“The combination of subsidies—or ‘perverse incentives’— to develop fossil fuel energy sources, and a lack of sufficient incentives to develop renewable energy and promote energy efficiency, distorts energy policy in ways that have helped cause, and continue to exacerbate, our climate change problem,” said John Pendergrass, ELI senior attorney. “With climate change and energy legislation pending on Capitol Hill, our research suggests that more attention needs to be given to the existing perverse incentives for ‘dirty’ fuels in the U.S. Tax Code.”
The subsidies examined fall into two categories: foregone revenues, mostly in the form of tax breaks and direct spending, in the form of expenditures on research and development and other programs.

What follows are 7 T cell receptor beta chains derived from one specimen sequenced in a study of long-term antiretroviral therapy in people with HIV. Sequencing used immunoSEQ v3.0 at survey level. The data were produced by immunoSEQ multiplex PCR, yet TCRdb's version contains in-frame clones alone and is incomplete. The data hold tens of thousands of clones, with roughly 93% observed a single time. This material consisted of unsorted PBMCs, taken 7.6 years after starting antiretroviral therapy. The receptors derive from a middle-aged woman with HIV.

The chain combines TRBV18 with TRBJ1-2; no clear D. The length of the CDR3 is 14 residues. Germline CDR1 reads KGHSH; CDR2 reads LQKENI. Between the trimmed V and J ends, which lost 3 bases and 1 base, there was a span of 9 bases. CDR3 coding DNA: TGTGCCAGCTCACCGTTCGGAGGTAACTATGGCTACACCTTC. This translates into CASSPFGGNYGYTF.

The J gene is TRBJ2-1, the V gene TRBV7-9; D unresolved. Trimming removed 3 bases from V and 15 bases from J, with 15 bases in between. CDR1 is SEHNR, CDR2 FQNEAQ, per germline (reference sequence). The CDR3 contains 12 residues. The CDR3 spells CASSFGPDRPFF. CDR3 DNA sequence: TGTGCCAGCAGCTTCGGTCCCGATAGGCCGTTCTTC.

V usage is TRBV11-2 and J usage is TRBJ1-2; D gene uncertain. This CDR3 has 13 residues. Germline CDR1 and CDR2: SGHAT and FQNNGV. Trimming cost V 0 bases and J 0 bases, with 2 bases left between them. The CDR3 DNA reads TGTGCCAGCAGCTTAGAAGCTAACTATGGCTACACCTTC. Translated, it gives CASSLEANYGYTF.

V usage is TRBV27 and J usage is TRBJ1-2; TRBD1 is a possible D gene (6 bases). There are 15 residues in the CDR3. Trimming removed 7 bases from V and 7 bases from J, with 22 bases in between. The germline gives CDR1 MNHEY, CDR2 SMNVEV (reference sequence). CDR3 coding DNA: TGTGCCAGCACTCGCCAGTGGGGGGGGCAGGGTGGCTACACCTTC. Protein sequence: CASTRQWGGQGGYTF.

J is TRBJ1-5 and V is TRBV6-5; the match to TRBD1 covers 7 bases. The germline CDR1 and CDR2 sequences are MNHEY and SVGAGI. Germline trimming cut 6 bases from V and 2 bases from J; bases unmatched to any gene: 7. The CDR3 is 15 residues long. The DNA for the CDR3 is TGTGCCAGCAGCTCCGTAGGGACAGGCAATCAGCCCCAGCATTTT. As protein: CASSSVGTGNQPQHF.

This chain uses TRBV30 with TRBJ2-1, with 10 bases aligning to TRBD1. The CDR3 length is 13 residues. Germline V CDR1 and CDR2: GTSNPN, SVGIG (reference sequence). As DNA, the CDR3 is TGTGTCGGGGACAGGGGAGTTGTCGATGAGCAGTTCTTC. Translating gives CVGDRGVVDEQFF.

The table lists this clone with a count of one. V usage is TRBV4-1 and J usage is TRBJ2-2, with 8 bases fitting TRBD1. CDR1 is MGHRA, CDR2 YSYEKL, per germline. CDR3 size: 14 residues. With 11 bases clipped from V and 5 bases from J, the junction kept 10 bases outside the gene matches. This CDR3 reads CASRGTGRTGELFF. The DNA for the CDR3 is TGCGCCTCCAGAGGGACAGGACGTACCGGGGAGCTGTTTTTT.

ELI researchers applied the conventional definitions of fossil fuels and renewable energy. Fossil fuels include petroleum and its byproducts, natural gas, and coal products, while renewable fuels include wind, solar, biofuels and biomass, hydropower, and geothermal energy production.
For more information on the research from ELI, click here.